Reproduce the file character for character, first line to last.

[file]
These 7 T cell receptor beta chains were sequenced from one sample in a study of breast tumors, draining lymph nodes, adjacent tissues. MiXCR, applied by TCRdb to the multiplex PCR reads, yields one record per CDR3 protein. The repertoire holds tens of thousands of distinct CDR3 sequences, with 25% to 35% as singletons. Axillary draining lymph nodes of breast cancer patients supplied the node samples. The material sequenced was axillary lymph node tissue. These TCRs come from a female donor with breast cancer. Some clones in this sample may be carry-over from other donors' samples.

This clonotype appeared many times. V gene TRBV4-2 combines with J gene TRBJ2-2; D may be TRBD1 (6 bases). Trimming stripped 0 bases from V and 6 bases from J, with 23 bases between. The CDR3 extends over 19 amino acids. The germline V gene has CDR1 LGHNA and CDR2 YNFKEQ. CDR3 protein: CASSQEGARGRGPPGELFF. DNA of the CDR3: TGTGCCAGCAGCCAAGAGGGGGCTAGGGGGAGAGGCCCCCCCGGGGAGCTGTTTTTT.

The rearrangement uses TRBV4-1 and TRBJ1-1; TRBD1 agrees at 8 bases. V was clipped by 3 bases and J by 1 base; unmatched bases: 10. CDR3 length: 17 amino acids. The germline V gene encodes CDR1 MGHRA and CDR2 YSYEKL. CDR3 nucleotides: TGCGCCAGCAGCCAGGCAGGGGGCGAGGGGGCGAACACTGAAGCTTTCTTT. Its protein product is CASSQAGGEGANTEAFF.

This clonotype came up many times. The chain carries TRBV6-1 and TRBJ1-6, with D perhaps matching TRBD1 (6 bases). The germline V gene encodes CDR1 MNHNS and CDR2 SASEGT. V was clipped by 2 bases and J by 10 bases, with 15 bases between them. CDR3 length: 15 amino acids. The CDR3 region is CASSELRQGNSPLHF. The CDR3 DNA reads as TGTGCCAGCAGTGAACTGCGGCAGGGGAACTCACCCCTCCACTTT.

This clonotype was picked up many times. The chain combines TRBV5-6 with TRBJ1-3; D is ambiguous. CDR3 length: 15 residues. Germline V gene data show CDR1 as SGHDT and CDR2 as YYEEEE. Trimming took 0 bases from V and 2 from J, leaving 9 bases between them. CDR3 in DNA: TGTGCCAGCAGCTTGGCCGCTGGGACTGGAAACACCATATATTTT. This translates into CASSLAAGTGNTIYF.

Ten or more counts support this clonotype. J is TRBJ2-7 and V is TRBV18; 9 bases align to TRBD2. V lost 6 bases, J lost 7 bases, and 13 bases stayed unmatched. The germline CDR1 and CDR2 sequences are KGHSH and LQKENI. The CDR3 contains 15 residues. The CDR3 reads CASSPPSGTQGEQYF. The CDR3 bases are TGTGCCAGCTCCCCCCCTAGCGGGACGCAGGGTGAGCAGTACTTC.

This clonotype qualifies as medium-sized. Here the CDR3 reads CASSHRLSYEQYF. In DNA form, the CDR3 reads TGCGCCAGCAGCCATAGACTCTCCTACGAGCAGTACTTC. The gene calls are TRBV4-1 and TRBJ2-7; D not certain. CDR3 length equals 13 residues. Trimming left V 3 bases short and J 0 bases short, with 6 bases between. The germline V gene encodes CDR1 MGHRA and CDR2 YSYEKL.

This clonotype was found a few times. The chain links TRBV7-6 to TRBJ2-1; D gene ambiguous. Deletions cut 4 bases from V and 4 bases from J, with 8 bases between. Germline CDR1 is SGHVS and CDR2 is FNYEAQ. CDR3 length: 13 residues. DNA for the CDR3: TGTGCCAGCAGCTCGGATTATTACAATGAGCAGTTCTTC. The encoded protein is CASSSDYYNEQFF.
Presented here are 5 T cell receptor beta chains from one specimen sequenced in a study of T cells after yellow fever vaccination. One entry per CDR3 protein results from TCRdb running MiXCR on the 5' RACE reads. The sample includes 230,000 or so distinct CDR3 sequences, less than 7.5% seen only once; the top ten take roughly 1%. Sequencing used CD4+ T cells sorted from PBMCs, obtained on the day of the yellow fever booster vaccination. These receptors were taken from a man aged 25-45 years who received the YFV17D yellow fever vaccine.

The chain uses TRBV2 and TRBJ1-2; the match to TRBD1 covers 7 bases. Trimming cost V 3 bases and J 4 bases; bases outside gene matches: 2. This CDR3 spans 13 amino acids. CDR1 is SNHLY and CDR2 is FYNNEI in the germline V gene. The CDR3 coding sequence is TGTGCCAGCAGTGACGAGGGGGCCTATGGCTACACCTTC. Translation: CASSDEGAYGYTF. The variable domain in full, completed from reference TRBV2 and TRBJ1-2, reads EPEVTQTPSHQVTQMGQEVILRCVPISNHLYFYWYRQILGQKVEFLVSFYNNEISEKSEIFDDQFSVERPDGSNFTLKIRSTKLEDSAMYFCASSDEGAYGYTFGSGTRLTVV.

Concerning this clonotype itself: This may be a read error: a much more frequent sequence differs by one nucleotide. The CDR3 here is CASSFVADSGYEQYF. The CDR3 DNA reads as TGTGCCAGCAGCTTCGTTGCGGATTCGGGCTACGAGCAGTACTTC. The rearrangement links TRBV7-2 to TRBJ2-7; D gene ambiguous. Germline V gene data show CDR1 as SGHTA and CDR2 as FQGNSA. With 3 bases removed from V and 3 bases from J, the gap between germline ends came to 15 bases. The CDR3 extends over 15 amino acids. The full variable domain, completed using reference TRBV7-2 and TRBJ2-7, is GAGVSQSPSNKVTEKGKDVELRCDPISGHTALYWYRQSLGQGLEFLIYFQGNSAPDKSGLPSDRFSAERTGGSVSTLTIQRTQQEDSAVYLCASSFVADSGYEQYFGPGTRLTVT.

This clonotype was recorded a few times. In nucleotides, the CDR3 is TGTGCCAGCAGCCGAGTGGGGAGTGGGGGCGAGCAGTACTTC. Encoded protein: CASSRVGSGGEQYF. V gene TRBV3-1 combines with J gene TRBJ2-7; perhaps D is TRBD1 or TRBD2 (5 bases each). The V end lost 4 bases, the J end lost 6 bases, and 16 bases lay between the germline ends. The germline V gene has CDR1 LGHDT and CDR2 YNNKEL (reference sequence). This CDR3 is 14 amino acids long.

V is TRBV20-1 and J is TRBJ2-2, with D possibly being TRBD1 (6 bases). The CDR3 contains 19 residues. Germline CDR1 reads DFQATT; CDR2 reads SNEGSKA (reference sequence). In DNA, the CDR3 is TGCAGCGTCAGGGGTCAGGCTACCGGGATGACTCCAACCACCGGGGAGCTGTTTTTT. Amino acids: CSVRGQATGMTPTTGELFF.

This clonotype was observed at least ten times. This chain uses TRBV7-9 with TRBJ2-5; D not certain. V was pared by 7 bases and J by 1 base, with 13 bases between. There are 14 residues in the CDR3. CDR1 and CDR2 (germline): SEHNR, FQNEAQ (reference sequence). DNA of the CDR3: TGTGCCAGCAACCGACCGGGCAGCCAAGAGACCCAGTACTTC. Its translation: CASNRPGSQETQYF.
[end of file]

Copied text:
These 7 T cell receptor beta chains were sequenced from one sample in a study of breast tumors, draining lymph nodes, adjacent tissues. MiXCR, applied by TCRdb to the multiplex PCR reads, yields one record per CDR3 protein. The repertoire holds tens of thousands of distinct CDR3 sequences, with 25% to 35% as singletons. Axillary draining lymph nodes of breast cancer patients supplied the node samples. The material sequenced was axillary lymph node tissue. These TCRs come from a female donor with breast cancer. Some clones in this sample may be carry-over from other donors' samples.

This clonotype appeared many times. V gene TRBV4-2 combines with J gene TRBJ2-2; D may be TRBD1 (6 bases). Trimming stripped 0 bases from V and 6 bases from J, with 23 bases between. The CDR3 extends over 19 amino acids. The germline V gene has CDR1 LGHNA and CDR2 YNFKEQ. CDR3 protein: CASSQEGARGRGPPGELFF. DNA of the CDR3: TGTGCCAGCAGCCAAGAGGGGGCTAGGGGGAGAGGCCCCCCCGGGGAGCTGTTTTTT.

The rearrangement uses TRBV4-1 and TRBJ1-1; TRBD1 agrees at 8 bases. V was clipped by 3 bases and J by 1 base; unmatched bases: 10. CDR3 length: 17 amino acids. The germline V gene encodes CDR1 MGHRA and CDR2 YSYEKL. CDR3 nucleotides: TGCGCCAGCAGCCAGGCAGGGGGCGAGGGGGCGAACACTGAAGCTTTCTTT. Its protein product is CASSQAGGEGANTEAFF.

This clonotype came up many times. The chain carries TRBV6-1 and TRBJ1-6, with D perhaps matching TRBD1 (6 bases). The germline V gene encodes CDR1 MNHNS and CDR2 SASEGT. V was clipped by 2 bases and J by 10 bases, with 15 bases between them. CDR3 length: 15 amino acids. The CDR3 region is CASSELRQGNSPLHF. The CDR3 DNA reads as TGTGCCAGCAGTGAACTGCGGCAGGGGAACTCACCCCTCCACTTT.

This clonotype was picked up many times. The chain combines TRBV5-6 with TRBJ1-3; D is ambiguous. CDR3 length: 15 residues. Germline V gene data show CDR1 as SGHDT and CDR2 as YYEEEE. Trimming took 0 bases from V and 2 from J, leaving 9 bases between them. CDR3 in DNA: TGTGCCAGCAGCTTGGCCGCTGGGACTGGAAACACCATATATTTT. This translates into CASSLAAGTGNTIYF.

Ten or more counts support this clonotype. J is TRBJ2-7 and V is TRBV18; 9 bases align to TRBD2. V lost 6 bases, J lost 7 bases, and 13 bases stayed unmatched. The germline CDR1 and CDR2 sequences are KGHSH and LQKENI. The CDR3 contains 15 residues. The CDR3 reads CASSPPSGTQGEQYF. The CDR3 bases are TGTGCCAGCTCCCCCCCTAGCGGGACGCAGGGTGAGCAGTACTTC.

This clonotype qualifies as medium-sized. Here the CDR3 reads CASSHRLSYEQYF. In DNA form, the CDR3 reads TGCGCCAGCAGCCATAGACTCTCCTACGAGCAGTACTTC. The gene calls are TRBV4-1 and TRBJ2-7; D not certain. CDR3 length equals 13 residues. Trimming left V 3 bases short and J 0 bases short, with 6 bases between. The germline V gene encodes CDR1 MGHRA and CDR2 YSYEKL.

This clonotype was found a few times. The chain links TRBV7-6 to TRBJ2-1; D gene ambiguous. Deletions cut 4 bases from V and 4 bases from J, with 8 bases between. Germline CDR1 is SGHVS and CDR2 is FNYEAQ. CDR3 length: 13 residues. DNA for the CDR3: TGTGCCAGCAGCTCGGATTATTACAATGAGCAGTTCTTC. The encoded protein is CASSSDYYNEQFF.
Presented here are 5 T cell receptor beta chains from one specimen sequenced in a study of T cells after yellow fever vaccination. One entry per CDR3 protein results from TCRdb running MiXCR on the 5' RACE reads. The sample includes 230,000 or so distinct CDR3 sequences, less than 7.5% seen only once; the top ten take roughly 1%. Sequencing used CD4+ T cells sorted from PBMCs, obtained on the day of the yellow fever booster vaccination. These receptors were taken from a man aged 25-45 years who received the YFV17D yellow fever vaccine.

The chain uses TRBV2 and TRBJ1-2; the match to TRBD1 covers 7 bases. Trimming cost V 3 bases and J 4 bases; bases outside gene matches: 2. This CDR3 spans 13 amino acids. CDR1 is SNHLY and CDR2 is FYNNEI in the germline V gene. The CDR3 coding sequence is TGTGCCAGCAGTGACGAGGGGGCCTATGGCTACACCTTC. Translation: CASSDEGAYGYTF. The variable domain in full, completed from reference TRBV2 and TRBJ1-2, reads EPEVTQTPSHQVTQMGQEVILRCVPISNHLYFYWYRQILGQKVEFLVSFYNNEISEKSEIFDDQFSVERPDGSNFTLKIRSTKLEDSAMYFCASSDEGAYGYTFGSGTRLTVV.

Concerning this clonotype itself: This may be a read error: a much more frequent sequence differs by one nucleotide. The CDR3 here is CASSFVADSGYEQYF. The CDR3 DNA reads as TGTGCCAGCAGCTTCGTTGCGGATTCGGGCTACGAGCAGTACTTC. The rearrangement links TRBV7-2 to TRBJ2-7; D gene ambiguous. Germline V gene data show CDR1 as SGHTA and CDR2 as FQGNSA. With 3 bases removed from V and 3 bases from J, the gap between germline ends came to 15 bases. The CDR3 extends over 15 amino acids. The full variable domain, completed using reference TRBV7-2 and TRBJ2-7, is GAGVSQSPSNKVTEKGKDVELRCDPISGHTALYWYRQSLGQGLEFLIYFQGNSAPDKSGLPSDRFSAERTGGSVSTLTIQRTQQEDSAVYLCASSFVADSGYEQYFGPGTRLTVT.

This clonotype was recorded a few times. In nucleotides, the CDR3 is TGTGCCAGCAGCCGAGTGGGGAGTGGGGGCGAGCAGTACTTC. Encoded protein: CASSRVGSGGEQYF. V gene TRBV3-1 combines with J gene TRBJ2-7; perhaps D is TRBD1 or TRBD2 (5 bases each). The V end lost 4 bases, the J end lost 6 bases, and 16 bases lay between the germline ends. The germline V gene has CDR1 LGHDT and CDR2 YNNKEL (reference sequence). This CDR3 is 14 amino acids long.

V is TRBV20-1 and J is TRBJ2-2, with D possibly being TRBD1 (6 bases). The CDR3 contains 19 residues. Germline CDR1 reads DFQATT; CDR2 reads SNEGSKA (reference sequence). In DNA, the CDR3 is TGCAGCGTCAGGGGTCAGGCTACCGGGATGACTCCAACCACCGGGGAGCTGTTTTTT. Amino acids: CSVRGQATGMTPTTGELFF.

This clonotype was observed at least ten times. This chain uses TRBV7-9 with TRBJ2-5; D not certain. V was pared by 7 bases and J by 1 base, with 13 bases between. There are 14 residues in the CDR3. CDR1 and CDR2 (germline): SEHNR, FQNEAQ (reference sequence). DNA of the CDR3: TGTGCCAGCAACCGACCGGGCAGCCAAGAGACCCAGTACTTC. Its translation: CASNRPGSQETQYF.